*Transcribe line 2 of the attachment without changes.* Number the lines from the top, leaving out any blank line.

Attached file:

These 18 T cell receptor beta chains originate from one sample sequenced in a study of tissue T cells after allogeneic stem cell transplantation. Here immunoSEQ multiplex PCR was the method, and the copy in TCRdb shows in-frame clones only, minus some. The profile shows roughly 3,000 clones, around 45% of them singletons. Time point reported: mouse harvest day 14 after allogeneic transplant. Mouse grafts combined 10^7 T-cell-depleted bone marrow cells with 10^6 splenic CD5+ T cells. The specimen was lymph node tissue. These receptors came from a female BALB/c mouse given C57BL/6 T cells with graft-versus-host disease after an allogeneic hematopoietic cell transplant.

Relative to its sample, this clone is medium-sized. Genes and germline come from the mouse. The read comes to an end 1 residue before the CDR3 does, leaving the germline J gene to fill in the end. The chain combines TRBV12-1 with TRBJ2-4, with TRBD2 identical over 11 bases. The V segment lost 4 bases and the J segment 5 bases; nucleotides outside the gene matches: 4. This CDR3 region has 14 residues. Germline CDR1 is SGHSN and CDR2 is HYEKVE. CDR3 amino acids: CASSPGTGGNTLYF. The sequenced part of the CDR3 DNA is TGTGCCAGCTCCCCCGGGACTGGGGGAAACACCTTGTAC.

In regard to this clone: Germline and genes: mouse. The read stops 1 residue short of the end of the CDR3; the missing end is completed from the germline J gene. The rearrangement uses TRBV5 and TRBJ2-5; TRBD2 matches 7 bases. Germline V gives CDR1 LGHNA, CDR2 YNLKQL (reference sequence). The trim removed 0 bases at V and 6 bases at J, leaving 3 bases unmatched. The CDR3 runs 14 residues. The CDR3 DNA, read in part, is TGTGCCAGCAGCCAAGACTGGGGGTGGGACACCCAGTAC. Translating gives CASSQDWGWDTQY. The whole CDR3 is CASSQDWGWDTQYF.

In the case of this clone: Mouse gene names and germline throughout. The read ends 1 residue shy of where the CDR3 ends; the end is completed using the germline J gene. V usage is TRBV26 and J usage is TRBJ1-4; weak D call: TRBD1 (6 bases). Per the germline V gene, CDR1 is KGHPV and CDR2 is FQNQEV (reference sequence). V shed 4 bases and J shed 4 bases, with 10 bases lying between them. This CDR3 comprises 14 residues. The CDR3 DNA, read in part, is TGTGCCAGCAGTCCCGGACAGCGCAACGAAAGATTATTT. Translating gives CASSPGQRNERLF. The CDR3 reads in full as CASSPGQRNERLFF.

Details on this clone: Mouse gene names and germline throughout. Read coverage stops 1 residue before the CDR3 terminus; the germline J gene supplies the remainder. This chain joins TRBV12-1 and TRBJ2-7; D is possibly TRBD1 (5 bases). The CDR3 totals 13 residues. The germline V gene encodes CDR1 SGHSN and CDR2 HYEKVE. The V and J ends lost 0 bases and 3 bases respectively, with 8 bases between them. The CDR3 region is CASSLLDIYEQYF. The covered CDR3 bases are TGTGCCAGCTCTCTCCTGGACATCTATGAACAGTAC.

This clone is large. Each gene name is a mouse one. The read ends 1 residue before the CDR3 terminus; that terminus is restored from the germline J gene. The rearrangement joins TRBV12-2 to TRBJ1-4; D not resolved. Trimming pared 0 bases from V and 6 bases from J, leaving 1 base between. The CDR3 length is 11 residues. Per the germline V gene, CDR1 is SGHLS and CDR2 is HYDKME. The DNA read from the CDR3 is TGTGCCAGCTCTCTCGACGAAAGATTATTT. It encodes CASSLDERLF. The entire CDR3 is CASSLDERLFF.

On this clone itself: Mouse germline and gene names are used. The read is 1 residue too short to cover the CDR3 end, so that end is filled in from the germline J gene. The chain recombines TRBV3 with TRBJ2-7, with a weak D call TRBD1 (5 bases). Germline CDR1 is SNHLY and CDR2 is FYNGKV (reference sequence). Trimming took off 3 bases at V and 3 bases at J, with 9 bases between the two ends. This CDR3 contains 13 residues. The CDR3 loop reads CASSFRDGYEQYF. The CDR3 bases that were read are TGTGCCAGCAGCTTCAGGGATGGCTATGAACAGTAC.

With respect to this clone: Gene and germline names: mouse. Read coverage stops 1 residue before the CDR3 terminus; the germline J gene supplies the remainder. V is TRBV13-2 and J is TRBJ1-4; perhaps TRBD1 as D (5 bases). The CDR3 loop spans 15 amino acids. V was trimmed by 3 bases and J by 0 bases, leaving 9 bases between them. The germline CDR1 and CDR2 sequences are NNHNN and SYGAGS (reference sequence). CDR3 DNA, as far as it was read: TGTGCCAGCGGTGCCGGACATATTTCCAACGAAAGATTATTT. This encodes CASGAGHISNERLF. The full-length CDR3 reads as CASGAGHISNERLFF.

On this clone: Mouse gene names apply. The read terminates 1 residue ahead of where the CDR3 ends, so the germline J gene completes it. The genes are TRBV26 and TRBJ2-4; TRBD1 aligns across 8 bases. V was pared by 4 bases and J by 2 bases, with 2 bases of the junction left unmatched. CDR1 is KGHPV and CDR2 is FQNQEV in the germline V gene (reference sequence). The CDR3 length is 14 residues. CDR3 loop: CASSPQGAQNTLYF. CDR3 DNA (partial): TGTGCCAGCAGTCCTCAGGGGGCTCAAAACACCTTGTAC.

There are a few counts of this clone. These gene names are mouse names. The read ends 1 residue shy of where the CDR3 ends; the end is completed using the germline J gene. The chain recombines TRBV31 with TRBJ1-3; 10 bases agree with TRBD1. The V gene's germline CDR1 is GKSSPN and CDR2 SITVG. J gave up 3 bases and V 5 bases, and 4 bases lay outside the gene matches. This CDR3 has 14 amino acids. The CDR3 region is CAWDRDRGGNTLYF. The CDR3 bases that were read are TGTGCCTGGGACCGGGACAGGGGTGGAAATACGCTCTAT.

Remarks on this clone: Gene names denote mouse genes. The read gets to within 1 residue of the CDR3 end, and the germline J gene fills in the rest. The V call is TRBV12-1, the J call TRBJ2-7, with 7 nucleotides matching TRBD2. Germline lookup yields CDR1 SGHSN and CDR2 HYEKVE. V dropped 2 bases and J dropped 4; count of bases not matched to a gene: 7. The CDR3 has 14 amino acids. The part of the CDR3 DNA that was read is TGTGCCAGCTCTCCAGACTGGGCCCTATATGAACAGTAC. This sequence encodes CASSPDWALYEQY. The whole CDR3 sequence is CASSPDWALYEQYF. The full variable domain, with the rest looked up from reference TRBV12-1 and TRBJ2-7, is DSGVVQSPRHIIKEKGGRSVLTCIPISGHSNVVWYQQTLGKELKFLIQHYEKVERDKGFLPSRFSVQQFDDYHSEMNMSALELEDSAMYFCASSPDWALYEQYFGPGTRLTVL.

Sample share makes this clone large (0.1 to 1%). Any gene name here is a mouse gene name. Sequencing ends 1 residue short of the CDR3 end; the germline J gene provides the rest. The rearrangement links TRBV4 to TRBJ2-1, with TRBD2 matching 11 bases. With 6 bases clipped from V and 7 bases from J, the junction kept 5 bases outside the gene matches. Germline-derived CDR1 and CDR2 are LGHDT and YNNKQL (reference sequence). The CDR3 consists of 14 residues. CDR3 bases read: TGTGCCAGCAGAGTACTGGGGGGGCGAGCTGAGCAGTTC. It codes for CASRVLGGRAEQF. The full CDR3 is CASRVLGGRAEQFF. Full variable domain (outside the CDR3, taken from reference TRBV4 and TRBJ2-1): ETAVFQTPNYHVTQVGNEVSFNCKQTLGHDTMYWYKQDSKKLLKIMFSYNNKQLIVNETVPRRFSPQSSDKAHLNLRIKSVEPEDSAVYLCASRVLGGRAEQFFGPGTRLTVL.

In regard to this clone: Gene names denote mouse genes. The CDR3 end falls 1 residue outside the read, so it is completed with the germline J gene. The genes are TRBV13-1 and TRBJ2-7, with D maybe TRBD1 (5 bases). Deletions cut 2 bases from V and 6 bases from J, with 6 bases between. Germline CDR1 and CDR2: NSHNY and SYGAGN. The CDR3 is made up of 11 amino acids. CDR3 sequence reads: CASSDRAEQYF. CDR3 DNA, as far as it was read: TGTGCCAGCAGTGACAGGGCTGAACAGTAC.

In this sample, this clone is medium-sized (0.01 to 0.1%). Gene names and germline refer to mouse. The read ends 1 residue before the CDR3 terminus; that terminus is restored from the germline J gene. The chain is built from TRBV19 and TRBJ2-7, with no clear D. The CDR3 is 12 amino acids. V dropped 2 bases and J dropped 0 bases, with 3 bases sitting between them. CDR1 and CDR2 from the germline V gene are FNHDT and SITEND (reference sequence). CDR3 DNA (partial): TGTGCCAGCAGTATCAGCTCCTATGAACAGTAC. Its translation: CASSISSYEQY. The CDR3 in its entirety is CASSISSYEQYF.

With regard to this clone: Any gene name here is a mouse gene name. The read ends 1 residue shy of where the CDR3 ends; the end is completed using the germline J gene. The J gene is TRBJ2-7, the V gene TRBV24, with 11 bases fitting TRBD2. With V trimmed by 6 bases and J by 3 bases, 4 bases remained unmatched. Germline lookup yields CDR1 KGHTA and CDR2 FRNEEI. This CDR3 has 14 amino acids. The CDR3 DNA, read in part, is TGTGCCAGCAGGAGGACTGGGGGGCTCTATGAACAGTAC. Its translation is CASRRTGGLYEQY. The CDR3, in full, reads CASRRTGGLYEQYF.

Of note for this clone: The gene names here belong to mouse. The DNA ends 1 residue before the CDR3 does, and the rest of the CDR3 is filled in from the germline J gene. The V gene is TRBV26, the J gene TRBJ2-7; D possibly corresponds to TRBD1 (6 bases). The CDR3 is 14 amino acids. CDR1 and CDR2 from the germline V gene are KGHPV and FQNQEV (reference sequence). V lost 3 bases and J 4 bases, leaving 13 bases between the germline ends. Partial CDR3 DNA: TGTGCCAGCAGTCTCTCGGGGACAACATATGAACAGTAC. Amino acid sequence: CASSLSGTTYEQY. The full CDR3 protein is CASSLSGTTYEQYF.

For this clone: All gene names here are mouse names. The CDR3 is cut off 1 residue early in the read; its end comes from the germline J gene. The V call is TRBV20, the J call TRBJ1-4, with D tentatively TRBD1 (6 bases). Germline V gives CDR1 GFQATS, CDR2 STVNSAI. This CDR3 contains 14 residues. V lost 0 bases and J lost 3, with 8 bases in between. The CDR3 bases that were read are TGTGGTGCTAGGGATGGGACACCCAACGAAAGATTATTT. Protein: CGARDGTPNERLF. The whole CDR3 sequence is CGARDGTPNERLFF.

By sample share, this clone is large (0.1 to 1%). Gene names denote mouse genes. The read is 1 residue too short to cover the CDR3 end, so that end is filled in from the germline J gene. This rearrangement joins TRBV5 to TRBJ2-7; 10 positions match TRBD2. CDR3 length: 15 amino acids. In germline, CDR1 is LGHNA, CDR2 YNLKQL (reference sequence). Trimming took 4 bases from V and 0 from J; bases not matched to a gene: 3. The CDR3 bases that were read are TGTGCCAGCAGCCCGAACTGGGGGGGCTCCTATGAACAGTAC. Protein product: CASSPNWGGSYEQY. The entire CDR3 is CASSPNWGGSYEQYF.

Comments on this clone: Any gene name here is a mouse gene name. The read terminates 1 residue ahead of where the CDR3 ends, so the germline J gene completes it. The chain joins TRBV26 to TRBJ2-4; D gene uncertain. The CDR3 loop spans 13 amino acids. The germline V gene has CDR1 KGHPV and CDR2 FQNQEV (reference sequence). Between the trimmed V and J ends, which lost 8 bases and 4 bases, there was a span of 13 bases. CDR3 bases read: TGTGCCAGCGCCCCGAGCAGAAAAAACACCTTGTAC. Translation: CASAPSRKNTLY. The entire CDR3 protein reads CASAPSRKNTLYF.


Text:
Relative to its sample, this clone is medium-sized. Genes and germline come from the mouse. The read comes to an end 1 residue before the CDR3 does, leaving the germline J gene to fill in the end. The chain combines TRBV12-1 with TRBJ2-4, with TRBD2 identical over 11 bases. The V segment lost 4 bases and the J segment 5 bases; nucleotides outside the gene matches: 4. This CDR3 region has 14 residues. Germline CDR1 is SGHSN and CDR2 is HYEKVE. CDR3 amino acids: CASSPGTGGNTLYF. The sequenced part of the CDR3 DNA is TGTGCCAGCTCCCCCGGGACTGGGGGAAACACCTTGTAC.